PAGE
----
Specificity is critical regardless of the scale of the goal. A nonspecific goal in a meeting might sound something like:
“We should make sure that the timesheets are done soon.”
This goal doesn’t specify the individuals responsible for accomplishing the goal, nor does it specify what aspects of which timesheets need to be completed, or by when.
It also doesn’t address why the goal is important, which means that employees will have a hard time connecting it to the bigger picture and be less motivated as a result.
A more specific version of the same goal would read:
“Mark should use our new software suite to process the contractor timesheets by Wednesday so that we can pay them by Friday.”
The means and the ends are both very clear when goals are specific. Implementing specificity in your company’s goal making process is an easy step that can lead to significant improvements.
The only way you’ll be able to effectively and accurately determine the impact of these improvements is if you set goals that are measurable in addition to being specific.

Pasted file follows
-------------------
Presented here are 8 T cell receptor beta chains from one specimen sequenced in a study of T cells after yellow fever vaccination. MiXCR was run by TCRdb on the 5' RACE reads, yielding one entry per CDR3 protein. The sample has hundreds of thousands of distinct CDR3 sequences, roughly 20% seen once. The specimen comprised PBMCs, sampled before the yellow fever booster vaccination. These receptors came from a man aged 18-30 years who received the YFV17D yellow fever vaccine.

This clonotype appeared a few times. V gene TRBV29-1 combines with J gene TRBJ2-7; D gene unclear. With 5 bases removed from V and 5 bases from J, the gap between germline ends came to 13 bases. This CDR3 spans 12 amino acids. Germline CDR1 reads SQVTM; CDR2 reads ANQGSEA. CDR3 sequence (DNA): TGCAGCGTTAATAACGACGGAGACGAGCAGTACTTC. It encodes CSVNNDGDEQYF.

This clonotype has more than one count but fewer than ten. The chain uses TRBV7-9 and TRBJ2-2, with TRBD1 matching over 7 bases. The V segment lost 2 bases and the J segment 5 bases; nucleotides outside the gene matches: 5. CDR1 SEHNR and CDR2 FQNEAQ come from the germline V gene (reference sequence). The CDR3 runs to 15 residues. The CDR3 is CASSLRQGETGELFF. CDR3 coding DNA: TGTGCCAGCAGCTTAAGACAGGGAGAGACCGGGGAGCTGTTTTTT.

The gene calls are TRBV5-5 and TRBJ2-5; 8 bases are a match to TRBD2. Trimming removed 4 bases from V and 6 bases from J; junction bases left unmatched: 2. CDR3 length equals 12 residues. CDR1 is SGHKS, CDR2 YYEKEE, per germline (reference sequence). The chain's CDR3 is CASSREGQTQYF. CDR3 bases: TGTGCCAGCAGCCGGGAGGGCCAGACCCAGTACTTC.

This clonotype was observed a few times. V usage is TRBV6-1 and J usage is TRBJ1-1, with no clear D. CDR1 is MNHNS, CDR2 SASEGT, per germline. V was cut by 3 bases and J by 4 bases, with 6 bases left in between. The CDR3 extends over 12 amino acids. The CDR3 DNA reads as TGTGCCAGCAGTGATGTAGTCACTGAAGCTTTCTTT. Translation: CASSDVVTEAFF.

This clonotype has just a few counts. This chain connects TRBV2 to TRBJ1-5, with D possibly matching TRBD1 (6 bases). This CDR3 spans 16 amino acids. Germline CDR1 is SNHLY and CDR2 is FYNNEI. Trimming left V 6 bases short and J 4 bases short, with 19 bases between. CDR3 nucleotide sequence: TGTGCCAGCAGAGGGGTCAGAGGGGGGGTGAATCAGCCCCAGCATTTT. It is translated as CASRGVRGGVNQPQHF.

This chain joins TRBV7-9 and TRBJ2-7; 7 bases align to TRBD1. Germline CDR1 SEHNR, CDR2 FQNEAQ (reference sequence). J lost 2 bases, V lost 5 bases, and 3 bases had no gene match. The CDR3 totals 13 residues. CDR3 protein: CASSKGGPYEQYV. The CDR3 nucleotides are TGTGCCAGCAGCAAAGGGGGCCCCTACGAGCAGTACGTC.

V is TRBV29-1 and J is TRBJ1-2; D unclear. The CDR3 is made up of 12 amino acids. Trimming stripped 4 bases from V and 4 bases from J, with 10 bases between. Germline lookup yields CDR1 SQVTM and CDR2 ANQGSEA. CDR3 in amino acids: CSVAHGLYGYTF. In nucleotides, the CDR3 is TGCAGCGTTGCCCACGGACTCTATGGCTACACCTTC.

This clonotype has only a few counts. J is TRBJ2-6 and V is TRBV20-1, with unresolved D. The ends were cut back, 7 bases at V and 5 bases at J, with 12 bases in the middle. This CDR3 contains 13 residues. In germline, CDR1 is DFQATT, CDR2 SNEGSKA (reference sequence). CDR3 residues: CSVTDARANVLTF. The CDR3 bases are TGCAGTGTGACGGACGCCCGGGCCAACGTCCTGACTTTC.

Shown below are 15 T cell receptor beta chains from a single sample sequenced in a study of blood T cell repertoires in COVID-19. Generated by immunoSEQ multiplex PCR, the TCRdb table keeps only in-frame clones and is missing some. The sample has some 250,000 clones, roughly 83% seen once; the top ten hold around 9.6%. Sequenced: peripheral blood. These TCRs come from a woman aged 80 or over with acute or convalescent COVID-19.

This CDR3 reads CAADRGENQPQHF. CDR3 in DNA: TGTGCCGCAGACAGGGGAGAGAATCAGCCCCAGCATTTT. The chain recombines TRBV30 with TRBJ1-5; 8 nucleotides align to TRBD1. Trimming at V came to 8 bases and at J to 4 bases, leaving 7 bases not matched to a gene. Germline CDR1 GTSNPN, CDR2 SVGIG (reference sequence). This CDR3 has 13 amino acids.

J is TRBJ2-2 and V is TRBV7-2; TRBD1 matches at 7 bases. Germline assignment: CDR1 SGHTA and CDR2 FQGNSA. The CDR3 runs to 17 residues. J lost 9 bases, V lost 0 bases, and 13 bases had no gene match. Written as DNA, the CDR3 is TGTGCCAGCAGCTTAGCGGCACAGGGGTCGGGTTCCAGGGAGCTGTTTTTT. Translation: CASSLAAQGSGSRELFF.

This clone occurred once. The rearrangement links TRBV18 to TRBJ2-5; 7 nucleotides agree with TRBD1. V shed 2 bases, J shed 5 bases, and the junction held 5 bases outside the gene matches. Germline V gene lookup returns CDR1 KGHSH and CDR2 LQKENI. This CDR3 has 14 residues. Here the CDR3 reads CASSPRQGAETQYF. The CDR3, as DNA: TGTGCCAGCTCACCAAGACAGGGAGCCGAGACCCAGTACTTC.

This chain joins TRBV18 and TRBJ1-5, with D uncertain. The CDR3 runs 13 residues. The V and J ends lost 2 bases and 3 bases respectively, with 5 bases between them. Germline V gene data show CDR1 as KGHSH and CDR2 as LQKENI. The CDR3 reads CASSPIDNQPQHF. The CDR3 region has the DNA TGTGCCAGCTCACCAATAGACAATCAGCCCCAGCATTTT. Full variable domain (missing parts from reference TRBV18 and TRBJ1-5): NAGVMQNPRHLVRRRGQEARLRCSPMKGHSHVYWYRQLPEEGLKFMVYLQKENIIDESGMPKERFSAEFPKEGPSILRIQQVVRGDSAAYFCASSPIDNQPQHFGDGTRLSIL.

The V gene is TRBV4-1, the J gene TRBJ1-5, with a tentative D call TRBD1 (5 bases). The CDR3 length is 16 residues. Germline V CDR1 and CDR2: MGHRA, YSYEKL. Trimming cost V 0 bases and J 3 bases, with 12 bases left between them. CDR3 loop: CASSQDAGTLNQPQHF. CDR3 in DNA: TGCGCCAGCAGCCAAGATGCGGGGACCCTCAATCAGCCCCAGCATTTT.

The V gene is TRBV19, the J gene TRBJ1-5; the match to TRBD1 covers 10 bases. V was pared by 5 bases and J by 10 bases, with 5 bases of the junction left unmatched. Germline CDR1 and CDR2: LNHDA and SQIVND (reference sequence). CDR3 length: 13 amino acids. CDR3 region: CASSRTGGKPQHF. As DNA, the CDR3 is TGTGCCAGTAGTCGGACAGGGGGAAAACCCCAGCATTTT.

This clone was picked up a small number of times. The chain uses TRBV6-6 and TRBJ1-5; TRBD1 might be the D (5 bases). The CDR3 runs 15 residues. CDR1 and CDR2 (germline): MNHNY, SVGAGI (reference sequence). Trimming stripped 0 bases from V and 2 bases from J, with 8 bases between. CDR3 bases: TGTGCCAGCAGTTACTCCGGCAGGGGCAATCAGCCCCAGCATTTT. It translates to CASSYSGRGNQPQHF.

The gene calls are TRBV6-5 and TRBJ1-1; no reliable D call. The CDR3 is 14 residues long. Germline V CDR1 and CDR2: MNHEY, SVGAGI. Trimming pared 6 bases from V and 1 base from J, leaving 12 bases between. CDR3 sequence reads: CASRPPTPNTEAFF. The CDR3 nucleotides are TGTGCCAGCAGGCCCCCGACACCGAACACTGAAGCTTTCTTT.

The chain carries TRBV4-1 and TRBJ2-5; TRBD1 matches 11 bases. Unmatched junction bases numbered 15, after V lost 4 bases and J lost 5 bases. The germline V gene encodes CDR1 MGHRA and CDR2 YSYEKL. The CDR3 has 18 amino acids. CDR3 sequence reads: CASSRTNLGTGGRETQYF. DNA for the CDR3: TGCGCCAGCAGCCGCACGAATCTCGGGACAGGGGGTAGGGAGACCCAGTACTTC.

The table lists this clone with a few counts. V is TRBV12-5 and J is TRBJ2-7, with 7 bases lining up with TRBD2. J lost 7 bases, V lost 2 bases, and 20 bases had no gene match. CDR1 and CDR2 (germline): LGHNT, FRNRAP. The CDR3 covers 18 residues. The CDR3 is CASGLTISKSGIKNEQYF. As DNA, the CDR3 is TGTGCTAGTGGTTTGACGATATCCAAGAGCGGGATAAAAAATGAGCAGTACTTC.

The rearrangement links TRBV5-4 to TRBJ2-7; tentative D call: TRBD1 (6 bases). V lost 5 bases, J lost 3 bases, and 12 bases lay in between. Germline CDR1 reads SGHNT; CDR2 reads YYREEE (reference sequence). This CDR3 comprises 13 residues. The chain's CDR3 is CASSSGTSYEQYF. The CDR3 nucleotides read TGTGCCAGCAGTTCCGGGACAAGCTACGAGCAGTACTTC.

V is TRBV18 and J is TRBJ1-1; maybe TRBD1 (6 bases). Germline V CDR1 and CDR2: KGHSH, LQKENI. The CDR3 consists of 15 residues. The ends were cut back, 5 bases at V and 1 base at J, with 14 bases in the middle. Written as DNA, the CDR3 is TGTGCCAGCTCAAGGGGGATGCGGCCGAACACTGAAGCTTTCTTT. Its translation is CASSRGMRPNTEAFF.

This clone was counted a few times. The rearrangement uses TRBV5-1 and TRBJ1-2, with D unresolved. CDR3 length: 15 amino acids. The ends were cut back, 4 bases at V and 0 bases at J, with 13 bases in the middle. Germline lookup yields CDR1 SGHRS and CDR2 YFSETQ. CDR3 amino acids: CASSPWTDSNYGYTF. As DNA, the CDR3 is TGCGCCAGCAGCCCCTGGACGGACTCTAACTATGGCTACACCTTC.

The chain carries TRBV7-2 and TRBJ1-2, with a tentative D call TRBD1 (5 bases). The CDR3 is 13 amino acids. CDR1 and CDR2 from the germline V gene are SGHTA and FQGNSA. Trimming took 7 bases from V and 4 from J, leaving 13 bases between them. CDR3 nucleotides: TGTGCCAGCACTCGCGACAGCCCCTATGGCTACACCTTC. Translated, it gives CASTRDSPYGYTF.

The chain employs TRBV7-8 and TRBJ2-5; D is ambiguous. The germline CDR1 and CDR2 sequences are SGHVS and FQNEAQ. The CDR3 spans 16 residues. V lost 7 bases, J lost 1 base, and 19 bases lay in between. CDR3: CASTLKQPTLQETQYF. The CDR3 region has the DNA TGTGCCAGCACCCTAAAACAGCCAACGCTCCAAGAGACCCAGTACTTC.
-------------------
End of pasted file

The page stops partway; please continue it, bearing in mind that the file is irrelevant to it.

M – Measurable
Effective goals have measurable outcomes, which means that there is no ambiguity about whether a goal has been accomplished or not. Measurable goals make it easy when the time comes to assess progress.
Without measuring, it’s difficult to make course corrections or see the direct impact a program has made.
Luckily, setting measurable goals is easy in the context of customer service.
There are many metrics which can be used as measurements for progress toward a customer service goal. Improving a metric may be a goal in and of itself, so long as it’s connected to a larger picture.
The takeaway is to follow-up with measuring progress towards your goals as well as using those measurements to confirm that the goal has been reached.
A – Attainable
Progress is only possible if the goal is attainable and setting reasonable goals is important to the success and motivation of your team.
For example, 100% customer satisfaction, while a great concept, is a challenging goal to set. A more attainable goal would be to increase customer satisfaction by 5% by the end of the year.
Setting goals which are attainable is important for a few reasons.
First, employees are more motivated to work on goals when completion is and feels possible. The satisfying feeling of attaining a goal is a powerful motivator.
Second, working on unattainable goals ties up resources that could be better spent elsewhere.
Finally, unattainable goals can lead to low morale.